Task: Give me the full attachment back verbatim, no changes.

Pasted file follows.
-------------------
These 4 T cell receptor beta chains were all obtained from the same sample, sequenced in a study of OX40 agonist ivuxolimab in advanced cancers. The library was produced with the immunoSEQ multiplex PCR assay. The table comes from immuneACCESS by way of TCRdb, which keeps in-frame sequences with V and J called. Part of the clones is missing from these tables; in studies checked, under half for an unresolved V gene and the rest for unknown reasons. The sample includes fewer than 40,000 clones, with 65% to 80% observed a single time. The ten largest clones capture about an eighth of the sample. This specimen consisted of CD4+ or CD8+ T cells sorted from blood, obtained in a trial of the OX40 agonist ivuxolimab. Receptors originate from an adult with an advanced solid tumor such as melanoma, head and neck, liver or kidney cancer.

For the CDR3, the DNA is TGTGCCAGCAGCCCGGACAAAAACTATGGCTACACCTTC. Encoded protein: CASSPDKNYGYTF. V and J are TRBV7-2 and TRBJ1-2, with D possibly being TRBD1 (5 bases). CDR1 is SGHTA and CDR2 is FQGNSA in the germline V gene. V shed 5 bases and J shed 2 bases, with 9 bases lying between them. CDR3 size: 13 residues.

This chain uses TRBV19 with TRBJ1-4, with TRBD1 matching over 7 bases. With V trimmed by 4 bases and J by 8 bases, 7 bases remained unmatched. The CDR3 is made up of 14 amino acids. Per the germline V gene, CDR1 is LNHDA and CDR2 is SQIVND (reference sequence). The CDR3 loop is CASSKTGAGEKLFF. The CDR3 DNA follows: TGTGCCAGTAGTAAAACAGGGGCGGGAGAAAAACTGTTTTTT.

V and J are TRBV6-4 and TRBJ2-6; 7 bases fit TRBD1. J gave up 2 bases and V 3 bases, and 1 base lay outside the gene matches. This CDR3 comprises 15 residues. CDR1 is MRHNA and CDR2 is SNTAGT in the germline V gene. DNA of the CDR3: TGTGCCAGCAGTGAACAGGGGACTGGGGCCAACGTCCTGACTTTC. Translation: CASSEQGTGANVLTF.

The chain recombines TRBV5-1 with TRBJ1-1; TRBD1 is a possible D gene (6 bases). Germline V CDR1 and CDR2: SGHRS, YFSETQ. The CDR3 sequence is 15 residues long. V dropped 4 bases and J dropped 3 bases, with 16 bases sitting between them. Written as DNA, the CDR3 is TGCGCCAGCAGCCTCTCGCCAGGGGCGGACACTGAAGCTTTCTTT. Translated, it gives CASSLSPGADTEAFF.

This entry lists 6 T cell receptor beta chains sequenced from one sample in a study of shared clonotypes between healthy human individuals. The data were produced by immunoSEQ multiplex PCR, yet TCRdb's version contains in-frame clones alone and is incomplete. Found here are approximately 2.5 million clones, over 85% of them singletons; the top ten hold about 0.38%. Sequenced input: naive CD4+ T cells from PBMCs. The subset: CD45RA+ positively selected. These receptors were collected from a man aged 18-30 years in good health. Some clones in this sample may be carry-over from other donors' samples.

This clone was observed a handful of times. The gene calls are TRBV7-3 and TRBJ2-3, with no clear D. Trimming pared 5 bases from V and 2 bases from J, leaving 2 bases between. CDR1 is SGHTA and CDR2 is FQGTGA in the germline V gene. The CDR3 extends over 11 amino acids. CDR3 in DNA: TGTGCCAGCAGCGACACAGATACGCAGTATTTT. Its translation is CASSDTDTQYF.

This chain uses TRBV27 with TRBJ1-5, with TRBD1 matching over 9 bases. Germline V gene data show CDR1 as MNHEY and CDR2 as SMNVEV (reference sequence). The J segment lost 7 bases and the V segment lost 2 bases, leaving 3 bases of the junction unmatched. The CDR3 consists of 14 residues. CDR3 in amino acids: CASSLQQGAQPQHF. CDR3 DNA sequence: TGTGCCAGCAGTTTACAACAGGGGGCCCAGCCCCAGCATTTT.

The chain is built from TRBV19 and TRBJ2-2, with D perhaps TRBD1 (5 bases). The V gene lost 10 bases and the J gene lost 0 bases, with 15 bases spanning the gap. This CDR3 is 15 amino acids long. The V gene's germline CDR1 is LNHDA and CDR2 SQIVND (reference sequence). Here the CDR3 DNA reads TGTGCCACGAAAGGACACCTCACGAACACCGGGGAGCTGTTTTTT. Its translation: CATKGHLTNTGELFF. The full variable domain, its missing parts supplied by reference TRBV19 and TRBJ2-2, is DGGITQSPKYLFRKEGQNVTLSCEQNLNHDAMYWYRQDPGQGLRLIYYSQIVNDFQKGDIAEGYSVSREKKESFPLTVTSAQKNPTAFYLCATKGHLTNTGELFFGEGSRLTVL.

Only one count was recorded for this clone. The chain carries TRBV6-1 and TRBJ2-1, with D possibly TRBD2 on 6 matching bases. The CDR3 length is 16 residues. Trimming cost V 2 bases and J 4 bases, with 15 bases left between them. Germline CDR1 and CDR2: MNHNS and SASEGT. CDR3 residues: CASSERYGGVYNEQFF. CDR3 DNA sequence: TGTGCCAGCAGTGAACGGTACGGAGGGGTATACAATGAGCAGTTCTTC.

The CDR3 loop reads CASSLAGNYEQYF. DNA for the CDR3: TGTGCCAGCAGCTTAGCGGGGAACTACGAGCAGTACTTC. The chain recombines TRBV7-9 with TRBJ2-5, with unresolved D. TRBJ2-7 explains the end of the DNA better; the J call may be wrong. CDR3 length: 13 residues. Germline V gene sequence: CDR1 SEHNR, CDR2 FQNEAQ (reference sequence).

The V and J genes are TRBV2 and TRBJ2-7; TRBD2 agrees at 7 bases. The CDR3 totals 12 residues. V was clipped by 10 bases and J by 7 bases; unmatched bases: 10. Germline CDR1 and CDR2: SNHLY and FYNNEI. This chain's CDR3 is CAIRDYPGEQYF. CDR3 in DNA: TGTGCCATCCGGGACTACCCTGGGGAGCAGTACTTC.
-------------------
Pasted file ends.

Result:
These 4 T cell receptor beta chains were all obtained from the same sample, sequenced in a study of OX40 agonist ivuxolimab in advanced cancers. The library was produced with the immunoSEQ multiplex PCR assay. The table comes from immuneACCESS by way of TCRdb, which keeps in-frame sequences with V and J called. Part of the clones is missing from these tables; in studies checked, under half for an unresolved V gene and the rest for unknown reasons. The sample includes fewer than 40,000 clones, with 65% to 80% observed a single time. The ten largest clones capture about an eighth of the sample. This specimen consisted of CD4+ or CD8+ T cells sorted from blood, obtained in a trial of the OX40 agonist ivuxolimab. Receptors originate from an adult with an advanced solid tumor such as melanoma, head and neck, liver or kidney cancer.

For the CDR3, the DNA is TGTGCCAGCAGCCCGGACAAAAACTATGGCTACACCTTC. Encoded protein: CASSPDKNYGYTF. V and J are TRBV7-2 and TRBJ1-2, with D possibly being TRBD1 (5 bases). CDR1 is SGHTA and CDR2 is FQGNSA in the germline V gene. V shed 5 bases and J shed 2 bases, with 9 bases lying between them. CDR3 size: 13 residues.

This chain uses TRBV19 with TRBJ1-4, with TRBD1 matching over 7 bases. With V trimmed by 4 bases and J by 8 bases, 7 bases remained unmatched. The CDR3 is made up of 14 amino acids. Per the germline V gene, CDR1 is LNHDA and CDR2 is SQIVND (reference sequence). The CDR3 loop is CASSKTGAGEKLFF. The CDR3 DNA follows: TGTGCCAGTAGTAAAACAGGGGCGGGAGAAAAACTGTTTTTT.

V and J are TRBV6-4 and TRBJ2-6; 7 bases fit TRBD1. J gave up 2 bases and V 3 bases, and 1 base lay outside the gene matches. This CDR3 comprises 15 residues. CDR1 is MRHNA and CDR2 is SNTAGT in the germline V gene. DNA of the CDR3: TGTGCCAGCAGTGAACAGGGGACTGGGGCCAACGTCCTGACTTTC. Translation: CASSEQGTGANVLTF.

The chain recombines TRBV5-1 with TRBJ1-1; TRBD1 is a possible D gene (6 bases). Germline V CDR1 and CDR2: SGHRS, YFSETQ. The CDR3 sequence is 15 residues long. V dropped 4 bases and J dropped 3 bases, with 16 bases sitting between them. Written as DNA, the CDR3 is TGCGCCAGCAGCCTCTCGCCAGGGGCGGACACTGAAGCTTTCTTT. Translated, it gives CASSLSPGADTEAFF.

This entry lists 6 T cell receptor beta chains sequenced from one sample in a study of shared clonotypes between healthy human individuals. The data were produced by immunoSEQ multiplex PCR, yet TCRdb's version contains in-frame clones alone and is incomplete. Found here are approximately 2.5 million clones, over 85% of them singletons; the top ten hold about 0.38%. Sequenced input: naive CD4+ T cells from PBMCs. The subset: CD45RA+ positively selected. These receptors were collected from a man aged 18-30 years in good health. Some clones in this sample may be carry-over from other donors' samples.

This clone was observed a handful of times. The gene calls are TRBV7-3 and TRBJ2-3, with no clear D. Trimming pared 5 bases from V and 2 bases from J, leaving 2 bases between. CDR1 is SGHTA and CDR2 is FQGTGA in the germline V gene. The CDR3 extends over 11 amino acids. CDR3 in DNA: TGTGCCAGCAGCGACACAGATACGCAGTATTTT. Its translation is CASSDTDTQYF.

This chain uses TRBV27 with TRBJ1-5, with TRBD1 matching over 9 bases. Germline V gene data show CDR1 as MNHEY and CDR2 as SMNVEV (reference sequence). The J segment lost 7 bases and the V segment lost 2 bases, leaving 3 bases of the junction unmatched. The CDR3 consists of 14 residues. CDR3 in amino acids: CASSLQQGAQPQHF. CDR3 DNA sequence: TGTGCCAGCAGTTTACAACAGGGGGCCCAGCCCCAGCATTTT.

The chain is built from TRBV19 and TRBJ2-2, with D perhaps TRBD1 (5 bases). The V gene lost 10 bases and the J gene lost 0 bases, with 15 bases spanning the gap. This CDR3 is 15 amino acids long. The V gene's germline CDR1 is LNHDA and CDR2 SQIVND (reference sequence). Here the CDR3 DNA reads TGTGCCACGAAAGGACACCTCACGAACACCGGGGAGCTGTTTTTT. Its translation: CATKGHLTNTGELFF. The full variable domain, its missing parts supplied by reference TRBV19 and TRBJ2-2, is DGGITQSPKYLFRKEGQNVTLSCEQNLNHDAMYWYRQDPGQGLRLIYYSQIVNDFQKGDIAEGYSVSREKKESFPLTVTSAQKNPTAFYLCATKGHLTNTGELFFGEGSRLTVL.

Only one count was recorded for this clone. The chain carries TRBV6-1 and TRBJ2-1, with D possibly TRBD2 on 6 matching bases. The CDR3 length is 16 residues. Trimming cost V 2 bases and J 4 bases, with 15 bases left between them. Germline CDR1 and CDR2: MNHNS and SASEGT. CDR3 residues: CASSERYGGVYNEQFF. CDR3 DNA sequence: TGTGCCAGCAGTGAACGGTACGGAGGGGTATACAATGAGCAGTTCTTC.

The CDR3 loop reads CASSLAGNYEQYF. DNA for the CDR3: TGTGCCAGCAGCTTAGCGGGGAACTACGAGCAGTACTTC. The chain recombines TRBV7-9 with TRBJ2-5, with unresolved D. TRBJ2-7 explains the end of the DNA better; the J call may be wrong. CDR3 length: 13 residues. Germline V gene sequence: CDR1 SEHNR, CDR2 FQNEAQ (reference sequence).

The V and J genes are TRBV2 and TRBJ2-7; TRBD2 agrees at 7 bases. The CDR3 totals 12 residues. V was clipped by 10 bases and J by 7 bases; unmatched bases: 10. Germline CDR1 and CDR2: SNHLY and FYNNEI. This chain's CDR3 is CAIRDYPGEQYF. CDR3 in DNA: TGTGCCATCCGGGACTACCCTGGGGAGCAGTACTTC.